University Hospital of Wales celebrates 40 years
Wales' largest hospital is celebrating 40 years since the Queen officially opened the building to the community.
The University Hospital of Wales had its first patients on 19 November 1971, and now sees some 400,000 a year.
The hospital was one of the first in the UK to combine patient care with teaching medical staff on site.
Cardiff and Vale Health Board chief executive Jan Williams said the hospital had gone from "strength to strength" in health care and research.
UHW IN A WEEK
- 4,000 outpatient visits
- 955 operations
- Nearly 3,000 emergency admissions
- 125 babies are born
- 1-2 sets of twins arrive
- 35,000 people pass through the main entrance
- Source: UHW (all figures are averages)
Plans for a university hospital were first mooted shortly after World War II, and a number of sites were proposed.
Cardiff council offered the Heath Park site, which was chosen because of its ease of access from all parts of the city and beyond.
In 1953, the Welsh Board of Health and University Grants Committee devised the idea of an architectural competition to find a builder, but funding concerns prevented progress until 1959.
Work at the hospital site began in 1963 on the dental hospital, with the first dental students starting in 1965.
The main hospital building was begun in 1966, and took four years to build and another year to equip.
The hospital site has developed further in the years since, with the Children's Hospital of Wales opening next to the main building in 2006.
After four decades of service, there's plenty to celebrate at the University Hospital of Wales. But like any 40-year-old, there's also a nagging concern that middle age has brought its own pains.
Financial worries are nothing new in the NHS - the UHW project was delayed for several years in the 1950s because of concerns over the cost.
But, as the chief executive of the University Health Board recently pointed out, the current position is 'grave' and 'unprecedented'.
Managers need to find nearly £90m worth of savings before April, and recruitment has been frozen.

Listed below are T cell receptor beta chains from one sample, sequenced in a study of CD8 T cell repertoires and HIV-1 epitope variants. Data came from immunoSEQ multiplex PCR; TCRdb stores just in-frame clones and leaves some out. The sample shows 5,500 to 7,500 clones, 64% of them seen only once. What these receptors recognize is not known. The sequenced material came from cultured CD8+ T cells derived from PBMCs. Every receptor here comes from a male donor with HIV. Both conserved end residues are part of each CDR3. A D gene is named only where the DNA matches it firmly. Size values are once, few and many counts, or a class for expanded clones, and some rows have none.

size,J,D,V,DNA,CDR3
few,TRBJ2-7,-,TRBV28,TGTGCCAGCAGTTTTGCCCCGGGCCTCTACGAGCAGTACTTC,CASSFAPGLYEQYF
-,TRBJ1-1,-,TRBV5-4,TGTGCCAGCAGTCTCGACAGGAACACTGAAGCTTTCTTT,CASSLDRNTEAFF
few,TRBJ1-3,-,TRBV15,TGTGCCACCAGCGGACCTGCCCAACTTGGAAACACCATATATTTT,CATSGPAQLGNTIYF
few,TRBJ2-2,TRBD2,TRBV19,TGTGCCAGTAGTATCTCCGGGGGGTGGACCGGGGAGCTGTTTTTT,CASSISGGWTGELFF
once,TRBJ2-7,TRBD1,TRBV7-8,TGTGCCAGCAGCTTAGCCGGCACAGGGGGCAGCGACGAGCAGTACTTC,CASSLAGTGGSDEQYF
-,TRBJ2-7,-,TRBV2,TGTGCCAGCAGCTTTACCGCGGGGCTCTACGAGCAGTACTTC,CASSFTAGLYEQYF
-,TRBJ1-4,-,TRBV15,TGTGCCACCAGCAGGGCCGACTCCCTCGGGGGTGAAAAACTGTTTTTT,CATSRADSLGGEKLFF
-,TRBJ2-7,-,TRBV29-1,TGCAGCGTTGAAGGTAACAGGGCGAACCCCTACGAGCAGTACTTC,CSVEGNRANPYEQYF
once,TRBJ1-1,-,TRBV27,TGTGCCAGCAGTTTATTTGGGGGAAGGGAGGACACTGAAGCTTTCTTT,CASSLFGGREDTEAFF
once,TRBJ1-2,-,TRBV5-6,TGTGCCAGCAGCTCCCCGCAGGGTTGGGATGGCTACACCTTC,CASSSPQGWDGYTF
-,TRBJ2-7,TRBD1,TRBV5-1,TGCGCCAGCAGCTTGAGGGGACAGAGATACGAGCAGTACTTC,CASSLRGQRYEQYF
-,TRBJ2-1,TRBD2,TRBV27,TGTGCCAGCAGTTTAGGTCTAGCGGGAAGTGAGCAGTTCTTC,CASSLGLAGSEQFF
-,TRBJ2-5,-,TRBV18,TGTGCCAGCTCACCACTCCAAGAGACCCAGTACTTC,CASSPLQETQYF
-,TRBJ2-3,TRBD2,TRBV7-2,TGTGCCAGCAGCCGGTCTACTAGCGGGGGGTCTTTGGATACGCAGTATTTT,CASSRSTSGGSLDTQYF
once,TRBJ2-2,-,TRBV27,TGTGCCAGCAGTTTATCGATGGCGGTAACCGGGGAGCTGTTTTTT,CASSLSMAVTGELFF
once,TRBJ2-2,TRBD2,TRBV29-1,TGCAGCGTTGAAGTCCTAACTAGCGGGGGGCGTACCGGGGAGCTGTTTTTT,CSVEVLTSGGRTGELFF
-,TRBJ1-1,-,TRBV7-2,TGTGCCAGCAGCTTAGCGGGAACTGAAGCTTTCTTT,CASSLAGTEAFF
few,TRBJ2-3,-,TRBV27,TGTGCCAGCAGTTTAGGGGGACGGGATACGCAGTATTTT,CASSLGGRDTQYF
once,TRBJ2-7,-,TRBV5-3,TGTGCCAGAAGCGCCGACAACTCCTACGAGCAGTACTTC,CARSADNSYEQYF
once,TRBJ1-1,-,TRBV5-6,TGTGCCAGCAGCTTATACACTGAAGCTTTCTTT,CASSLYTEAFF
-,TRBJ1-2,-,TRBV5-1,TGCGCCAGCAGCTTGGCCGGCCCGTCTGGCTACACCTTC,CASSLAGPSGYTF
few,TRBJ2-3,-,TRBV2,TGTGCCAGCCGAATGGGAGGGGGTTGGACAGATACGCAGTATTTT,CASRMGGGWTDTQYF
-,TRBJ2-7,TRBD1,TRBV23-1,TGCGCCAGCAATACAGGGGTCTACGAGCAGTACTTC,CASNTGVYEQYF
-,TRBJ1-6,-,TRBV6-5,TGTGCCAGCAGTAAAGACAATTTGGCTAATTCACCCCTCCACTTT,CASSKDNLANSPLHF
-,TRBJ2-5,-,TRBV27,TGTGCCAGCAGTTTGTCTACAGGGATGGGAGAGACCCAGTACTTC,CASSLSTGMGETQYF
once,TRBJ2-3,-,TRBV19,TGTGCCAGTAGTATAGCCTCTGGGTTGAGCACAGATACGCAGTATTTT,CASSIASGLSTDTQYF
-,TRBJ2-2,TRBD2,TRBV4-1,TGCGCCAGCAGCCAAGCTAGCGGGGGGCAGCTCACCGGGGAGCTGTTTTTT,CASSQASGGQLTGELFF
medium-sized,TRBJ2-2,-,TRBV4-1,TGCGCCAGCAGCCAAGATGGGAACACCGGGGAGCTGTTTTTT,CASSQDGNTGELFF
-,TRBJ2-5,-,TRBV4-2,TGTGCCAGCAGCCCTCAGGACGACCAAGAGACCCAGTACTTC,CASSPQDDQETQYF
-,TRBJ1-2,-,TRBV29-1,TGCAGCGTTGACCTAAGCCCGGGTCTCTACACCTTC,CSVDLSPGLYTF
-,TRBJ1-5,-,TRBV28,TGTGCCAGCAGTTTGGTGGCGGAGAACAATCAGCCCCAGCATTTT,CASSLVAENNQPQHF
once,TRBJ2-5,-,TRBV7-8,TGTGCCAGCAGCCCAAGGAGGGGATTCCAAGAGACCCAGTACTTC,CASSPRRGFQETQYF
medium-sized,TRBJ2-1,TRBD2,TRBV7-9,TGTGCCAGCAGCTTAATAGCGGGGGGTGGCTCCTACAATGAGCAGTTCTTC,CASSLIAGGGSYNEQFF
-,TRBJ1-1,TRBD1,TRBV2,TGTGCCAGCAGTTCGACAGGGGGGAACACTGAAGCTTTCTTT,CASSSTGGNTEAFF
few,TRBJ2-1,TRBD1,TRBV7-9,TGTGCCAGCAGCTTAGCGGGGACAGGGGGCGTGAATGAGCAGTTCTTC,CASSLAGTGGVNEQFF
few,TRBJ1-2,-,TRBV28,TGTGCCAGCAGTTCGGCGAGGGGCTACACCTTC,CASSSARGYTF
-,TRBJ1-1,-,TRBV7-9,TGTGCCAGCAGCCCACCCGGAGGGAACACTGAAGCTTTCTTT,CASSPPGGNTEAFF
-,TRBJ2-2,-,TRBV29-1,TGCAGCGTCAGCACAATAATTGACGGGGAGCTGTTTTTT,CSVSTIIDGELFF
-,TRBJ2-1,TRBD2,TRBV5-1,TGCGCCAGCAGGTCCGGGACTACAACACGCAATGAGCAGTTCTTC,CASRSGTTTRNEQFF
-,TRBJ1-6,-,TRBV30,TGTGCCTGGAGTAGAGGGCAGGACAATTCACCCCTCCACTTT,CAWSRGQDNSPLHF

It's probably not what anyone had hoped for back in 1971. And yet even the current problems are, in part, a symptom of success for hospitals like UHW. Advances in medicine and improved treatments mean people are living longer and expecting more from the NHS - and so the demand on places like this are greater than ever before.
A total of 8,028 people work at UHW, including 1,040 medical and dental staff and 2,348 qualified nurses.
Approximately 400,000 people are seen at the hospital each year as in-patients, outpatients, emergencies at A&E and to give birth.
Mrs Williams said: "We owe a huge debt to those who designed and commissioned UHW and to all the staff who have played their part over the years in building its reputation for excellent care, training and research.
"Over the last 40 years, UHW has played an ever more important role in health care, both for the local population, and for people from across Wales, who have needed its specialist and tertiary services.
"These have gone from strength to strength and the hospital has a well deserved international reputation including the fields of dermatology, haematology and nephrology.
"Today, UHW is not only the focal point for everyday healthcare for local people, it is on the world stage for its collaborative research work with Cardiff University in fields including primary care, genetics and psychological medicine."